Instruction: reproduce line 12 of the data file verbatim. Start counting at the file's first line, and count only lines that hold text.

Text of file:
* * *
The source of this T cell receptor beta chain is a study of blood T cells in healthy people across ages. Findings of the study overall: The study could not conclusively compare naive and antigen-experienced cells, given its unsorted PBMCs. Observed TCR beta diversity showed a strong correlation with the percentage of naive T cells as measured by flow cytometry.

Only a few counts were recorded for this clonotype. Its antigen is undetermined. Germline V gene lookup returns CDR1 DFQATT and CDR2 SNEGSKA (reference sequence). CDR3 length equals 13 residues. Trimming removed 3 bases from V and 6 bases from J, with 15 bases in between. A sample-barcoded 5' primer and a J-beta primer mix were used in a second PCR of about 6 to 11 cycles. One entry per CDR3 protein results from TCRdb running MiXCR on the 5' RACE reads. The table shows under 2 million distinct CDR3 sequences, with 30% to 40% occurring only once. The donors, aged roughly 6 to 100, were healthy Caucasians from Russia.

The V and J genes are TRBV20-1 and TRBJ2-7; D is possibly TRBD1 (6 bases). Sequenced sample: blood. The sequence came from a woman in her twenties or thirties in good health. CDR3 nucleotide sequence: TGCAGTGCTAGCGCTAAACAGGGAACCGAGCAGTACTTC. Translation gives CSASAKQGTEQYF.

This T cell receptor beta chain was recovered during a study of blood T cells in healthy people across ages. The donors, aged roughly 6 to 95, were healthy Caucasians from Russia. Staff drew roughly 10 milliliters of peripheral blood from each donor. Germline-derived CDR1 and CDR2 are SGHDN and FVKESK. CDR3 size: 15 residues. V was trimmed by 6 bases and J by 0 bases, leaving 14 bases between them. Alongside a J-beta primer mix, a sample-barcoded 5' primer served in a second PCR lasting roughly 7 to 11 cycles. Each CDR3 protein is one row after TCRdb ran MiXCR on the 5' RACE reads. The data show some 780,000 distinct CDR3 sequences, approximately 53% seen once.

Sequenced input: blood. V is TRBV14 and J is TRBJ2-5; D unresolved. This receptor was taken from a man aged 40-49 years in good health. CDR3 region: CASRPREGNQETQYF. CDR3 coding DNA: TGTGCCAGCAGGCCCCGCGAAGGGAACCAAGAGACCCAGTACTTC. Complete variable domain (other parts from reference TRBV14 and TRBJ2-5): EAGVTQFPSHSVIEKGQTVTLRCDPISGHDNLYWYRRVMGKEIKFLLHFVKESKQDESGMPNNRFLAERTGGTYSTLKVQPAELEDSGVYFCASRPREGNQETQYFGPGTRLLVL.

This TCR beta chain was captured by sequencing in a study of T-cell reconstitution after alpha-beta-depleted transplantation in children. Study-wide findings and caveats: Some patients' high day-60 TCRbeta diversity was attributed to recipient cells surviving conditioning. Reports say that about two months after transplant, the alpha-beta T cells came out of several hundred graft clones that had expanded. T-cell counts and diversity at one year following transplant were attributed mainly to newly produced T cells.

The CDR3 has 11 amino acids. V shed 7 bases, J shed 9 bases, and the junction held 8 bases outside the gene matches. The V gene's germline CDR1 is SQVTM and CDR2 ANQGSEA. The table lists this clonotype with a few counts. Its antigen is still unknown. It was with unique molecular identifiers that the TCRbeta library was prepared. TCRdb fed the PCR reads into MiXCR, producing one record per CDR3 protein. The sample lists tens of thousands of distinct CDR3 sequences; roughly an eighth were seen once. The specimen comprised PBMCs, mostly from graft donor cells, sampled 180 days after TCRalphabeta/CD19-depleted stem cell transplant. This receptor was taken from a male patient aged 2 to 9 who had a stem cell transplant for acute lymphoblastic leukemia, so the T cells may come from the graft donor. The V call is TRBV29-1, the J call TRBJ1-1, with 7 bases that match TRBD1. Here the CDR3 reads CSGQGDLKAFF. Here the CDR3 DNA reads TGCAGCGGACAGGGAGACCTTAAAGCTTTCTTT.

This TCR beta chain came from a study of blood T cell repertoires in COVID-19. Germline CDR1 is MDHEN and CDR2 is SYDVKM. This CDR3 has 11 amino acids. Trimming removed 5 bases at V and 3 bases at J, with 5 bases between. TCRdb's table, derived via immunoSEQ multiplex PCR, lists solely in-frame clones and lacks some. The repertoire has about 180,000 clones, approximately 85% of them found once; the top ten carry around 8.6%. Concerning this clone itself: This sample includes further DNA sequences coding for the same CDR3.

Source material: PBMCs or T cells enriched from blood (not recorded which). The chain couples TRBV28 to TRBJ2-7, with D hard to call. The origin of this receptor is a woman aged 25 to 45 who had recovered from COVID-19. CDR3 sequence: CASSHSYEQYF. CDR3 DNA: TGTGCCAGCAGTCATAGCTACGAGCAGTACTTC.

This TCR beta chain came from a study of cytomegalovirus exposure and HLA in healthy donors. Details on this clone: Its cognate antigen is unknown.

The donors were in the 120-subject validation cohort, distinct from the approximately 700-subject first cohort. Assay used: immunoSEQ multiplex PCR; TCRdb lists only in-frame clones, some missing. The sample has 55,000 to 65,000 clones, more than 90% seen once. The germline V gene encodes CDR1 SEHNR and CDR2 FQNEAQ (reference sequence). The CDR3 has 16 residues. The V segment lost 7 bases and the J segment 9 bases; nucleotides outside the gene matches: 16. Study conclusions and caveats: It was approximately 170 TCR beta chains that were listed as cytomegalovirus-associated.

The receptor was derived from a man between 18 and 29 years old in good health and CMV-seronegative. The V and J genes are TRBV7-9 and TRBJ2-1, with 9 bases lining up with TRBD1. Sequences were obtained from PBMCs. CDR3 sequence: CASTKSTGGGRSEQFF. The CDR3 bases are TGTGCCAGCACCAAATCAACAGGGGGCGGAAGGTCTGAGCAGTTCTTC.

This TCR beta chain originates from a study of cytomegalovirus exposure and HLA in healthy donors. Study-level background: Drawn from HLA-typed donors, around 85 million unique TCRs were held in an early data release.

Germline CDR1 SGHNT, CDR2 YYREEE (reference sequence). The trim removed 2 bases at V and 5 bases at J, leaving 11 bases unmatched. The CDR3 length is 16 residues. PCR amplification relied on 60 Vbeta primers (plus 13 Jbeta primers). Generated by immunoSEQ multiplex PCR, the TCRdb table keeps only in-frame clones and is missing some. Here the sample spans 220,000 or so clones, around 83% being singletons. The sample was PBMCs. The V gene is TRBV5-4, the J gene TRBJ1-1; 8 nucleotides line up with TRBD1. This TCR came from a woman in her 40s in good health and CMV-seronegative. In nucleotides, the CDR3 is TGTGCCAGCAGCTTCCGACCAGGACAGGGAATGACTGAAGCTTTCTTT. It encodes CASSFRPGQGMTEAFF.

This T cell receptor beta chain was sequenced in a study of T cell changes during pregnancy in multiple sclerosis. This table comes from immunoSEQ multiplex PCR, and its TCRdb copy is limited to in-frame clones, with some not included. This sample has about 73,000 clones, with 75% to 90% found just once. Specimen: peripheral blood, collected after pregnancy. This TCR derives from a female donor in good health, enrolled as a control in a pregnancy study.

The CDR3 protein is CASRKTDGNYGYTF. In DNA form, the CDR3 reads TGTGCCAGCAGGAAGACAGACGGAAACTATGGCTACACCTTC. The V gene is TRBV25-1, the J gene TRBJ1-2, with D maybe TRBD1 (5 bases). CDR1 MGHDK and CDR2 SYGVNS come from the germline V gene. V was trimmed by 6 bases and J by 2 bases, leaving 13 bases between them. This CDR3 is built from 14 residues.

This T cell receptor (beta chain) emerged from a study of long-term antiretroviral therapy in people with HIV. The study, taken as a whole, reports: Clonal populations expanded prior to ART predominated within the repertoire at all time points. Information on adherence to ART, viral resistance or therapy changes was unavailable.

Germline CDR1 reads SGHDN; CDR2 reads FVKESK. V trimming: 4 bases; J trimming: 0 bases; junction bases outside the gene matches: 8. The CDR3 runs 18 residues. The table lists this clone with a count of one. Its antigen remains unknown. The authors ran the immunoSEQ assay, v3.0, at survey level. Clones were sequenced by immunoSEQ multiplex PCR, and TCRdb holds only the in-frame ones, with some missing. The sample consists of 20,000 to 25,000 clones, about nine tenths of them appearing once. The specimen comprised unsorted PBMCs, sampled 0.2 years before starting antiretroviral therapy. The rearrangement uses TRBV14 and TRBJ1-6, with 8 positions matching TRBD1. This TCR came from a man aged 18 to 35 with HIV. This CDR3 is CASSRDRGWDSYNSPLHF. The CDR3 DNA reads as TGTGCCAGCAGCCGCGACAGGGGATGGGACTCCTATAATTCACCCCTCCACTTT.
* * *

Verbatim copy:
The receptor was derived from a man between 18 and 29 years old in good health and CMV-seronegative. The V and J genes are TRBV7-9 and TRBJ2-1, with 9 bases lining up with TRBD1. Sequences were obtained from PBMCs. CDR3 sequence: CASTKSTGGGRSEQFF. The CDR3 bases are TGTGCCAGCACCAAATCAACAGGGGGCGGAAGGTCTGAGCAGTTCTTC.